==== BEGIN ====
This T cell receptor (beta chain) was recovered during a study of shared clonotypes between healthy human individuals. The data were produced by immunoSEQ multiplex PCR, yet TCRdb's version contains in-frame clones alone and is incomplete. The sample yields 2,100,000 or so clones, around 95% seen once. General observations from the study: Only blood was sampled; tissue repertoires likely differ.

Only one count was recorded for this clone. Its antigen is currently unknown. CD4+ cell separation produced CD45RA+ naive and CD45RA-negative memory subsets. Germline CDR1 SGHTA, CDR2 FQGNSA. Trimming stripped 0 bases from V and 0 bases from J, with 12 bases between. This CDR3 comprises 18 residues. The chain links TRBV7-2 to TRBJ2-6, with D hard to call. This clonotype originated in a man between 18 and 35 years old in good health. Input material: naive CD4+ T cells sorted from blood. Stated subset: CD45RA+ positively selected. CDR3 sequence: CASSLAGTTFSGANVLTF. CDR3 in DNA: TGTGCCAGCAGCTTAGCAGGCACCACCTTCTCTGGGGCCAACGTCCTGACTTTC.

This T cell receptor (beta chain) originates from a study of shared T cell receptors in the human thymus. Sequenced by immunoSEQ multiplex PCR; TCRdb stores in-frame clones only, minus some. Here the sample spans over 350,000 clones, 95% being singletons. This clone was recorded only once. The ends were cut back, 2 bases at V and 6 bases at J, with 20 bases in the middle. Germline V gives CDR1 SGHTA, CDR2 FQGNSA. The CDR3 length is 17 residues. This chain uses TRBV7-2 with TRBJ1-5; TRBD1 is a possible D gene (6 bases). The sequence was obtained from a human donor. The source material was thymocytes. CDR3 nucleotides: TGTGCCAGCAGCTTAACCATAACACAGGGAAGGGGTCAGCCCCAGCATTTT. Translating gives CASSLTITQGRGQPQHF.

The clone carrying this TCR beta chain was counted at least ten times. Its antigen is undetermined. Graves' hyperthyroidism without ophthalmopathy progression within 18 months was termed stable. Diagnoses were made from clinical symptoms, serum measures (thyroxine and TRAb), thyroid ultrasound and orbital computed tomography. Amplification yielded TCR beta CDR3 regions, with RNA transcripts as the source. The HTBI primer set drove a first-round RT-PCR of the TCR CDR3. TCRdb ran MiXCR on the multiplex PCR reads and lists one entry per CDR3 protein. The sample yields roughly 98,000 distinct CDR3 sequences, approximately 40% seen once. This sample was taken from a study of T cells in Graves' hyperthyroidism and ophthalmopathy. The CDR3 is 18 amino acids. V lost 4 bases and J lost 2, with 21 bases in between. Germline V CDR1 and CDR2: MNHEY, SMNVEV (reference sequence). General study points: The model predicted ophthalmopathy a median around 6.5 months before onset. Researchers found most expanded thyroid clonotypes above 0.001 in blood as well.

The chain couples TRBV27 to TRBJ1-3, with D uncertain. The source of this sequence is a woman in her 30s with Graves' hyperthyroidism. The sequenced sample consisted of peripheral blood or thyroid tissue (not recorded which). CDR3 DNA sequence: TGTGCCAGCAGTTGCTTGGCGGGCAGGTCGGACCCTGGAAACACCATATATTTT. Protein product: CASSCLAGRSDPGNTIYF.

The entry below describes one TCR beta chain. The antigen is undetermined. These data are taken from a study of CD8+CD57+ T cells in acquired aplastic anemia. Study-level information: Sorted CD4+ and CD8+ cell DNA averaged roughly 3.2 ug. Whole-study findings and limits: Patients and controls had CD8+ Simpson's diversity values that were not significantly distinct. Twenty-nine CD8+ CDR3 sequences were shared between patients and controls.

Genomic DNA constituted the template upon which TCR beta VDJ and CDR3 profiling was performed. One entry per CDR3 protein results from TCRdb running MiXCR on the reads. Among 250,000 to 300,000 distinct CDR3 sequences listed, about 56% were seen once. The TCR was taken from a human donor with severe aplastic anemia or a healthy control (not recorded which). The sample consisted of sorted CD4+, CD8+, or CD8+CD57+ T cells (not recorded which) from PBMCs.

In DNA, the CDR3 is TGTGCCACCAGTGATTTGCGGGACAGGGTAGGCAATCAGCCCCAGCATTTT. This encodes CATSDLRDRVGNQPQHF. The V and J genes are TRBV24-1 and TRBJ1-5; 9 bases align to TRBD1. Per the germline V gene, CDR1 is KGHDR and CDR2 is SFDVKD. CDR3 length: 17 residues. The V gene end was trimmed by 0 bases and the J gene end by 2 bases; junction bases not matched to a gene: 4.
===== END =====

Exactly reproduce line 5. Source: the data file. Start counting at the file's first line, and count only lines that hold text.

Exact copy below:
The chain couples TRBV27 to TRBJ1-3, with D uncertain. The source of this sequence is a woman in her 30s with Graves' hyperthyroidism. The sequenced sample consisted of peripheral blood or thyroid tissue (not recorded which). CDR3 DNA sequence: TGTGCCAGCAGTTGCTTGGCGGGCAGGTCGGACCCTGGAAACACCATATATTTT. Protein product: CASSCLAGRSDPGNTIYF.